Texts on The Origins of Liberty Rhetoric, 1770s-1820s

The poetry of Grace Growden Galloway, 1760s

". . . I am Dead
Dead to each pleasing thought each Joy of Life
Turn'd to that heavy lifeless lump a wife."

"never get Tyed to a Man
for when once you are yoked
Tis all a Mere Joke
of seeing your freedom again."

Abigail Adams, letter to her husband John Adams, regarding the Constitution, 1776

"...by the way in the new Code of Laws which I suppose it will be necessary to make, I desire you would Remember the Ladies, and be more generous and favourable to them than your ancestors. Do not put such unlimited power into the hands of the Husbands. Remember all Men would be tyrants if they could. If perticular care and attention is not paid to the Ladies, we are determined to foment a Rebelion and will not hold ourselves bound by any Laws in which we have no voice, or Representation.
       "That your Sex are Naturally Tyrannical is a Truth so thoroughly established as to admit of no dispute, but such of you as wish to be happy willingly give up the harsh title of Master for the more tender and endearing one of Friend. Why then not put it out of the power of the vicious and the Lawless to use us with cruelty and indignity with impunity. Men of Sense in all Ages abhor those customs which treat us only as the vassals of your Sex. Regard us then as Beings placed by providence under your protection and in imitation of the Supreem Being make use of that power only for our happiness."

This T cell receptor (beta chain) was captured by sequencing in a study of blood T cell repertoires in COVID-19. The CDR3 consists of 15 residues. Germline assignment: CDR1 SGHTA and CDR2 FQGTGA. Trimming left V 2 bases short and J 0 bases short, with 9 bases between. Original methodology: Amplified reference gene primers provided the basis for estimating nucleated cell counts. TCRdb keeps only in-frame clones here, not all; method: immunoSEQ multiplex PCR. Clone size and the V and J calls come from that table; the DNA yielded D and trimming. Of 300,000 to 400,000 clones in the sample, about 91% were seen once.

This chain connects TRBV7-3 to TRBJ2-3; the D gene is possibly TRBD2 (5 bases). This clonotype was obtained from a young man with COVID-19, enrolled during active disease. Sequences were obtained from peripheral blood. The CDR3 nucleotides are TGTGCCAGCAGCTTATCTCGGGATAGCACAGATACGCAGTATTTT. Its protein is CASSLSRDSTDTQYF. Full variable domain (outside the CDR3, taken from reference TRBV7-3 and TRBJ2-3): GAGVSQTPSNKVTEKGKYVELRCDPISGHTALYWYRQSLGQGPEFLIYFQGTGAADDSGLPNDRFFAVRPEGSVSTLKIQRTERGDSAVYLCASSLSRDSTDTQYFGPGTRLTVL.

Eliza Wilkinson, letter to a female friend, 1782

"The men say we have no business with [politics], it is not in our sphere! I won't have it thought that because we are the weaker sex as to bodily strength, my dear, we are capable of nothing more than minding the dairy, visiting the poultryhouse, and all such domestic concerns. . . . They won't even allow us the liberty of thought, and that is all I want...." (1782)

1797 Newark Centinel of Freedom

"Let Democrats with senseless prate,
maintain the softer Sex, Sir,
Should ne'er with politics of State
their gentle minds perplex Sir;
Such vulgar prejudice we scorn;
their sex is no objection. . . .
While woman's bound, man can't be free
nor have a fair election."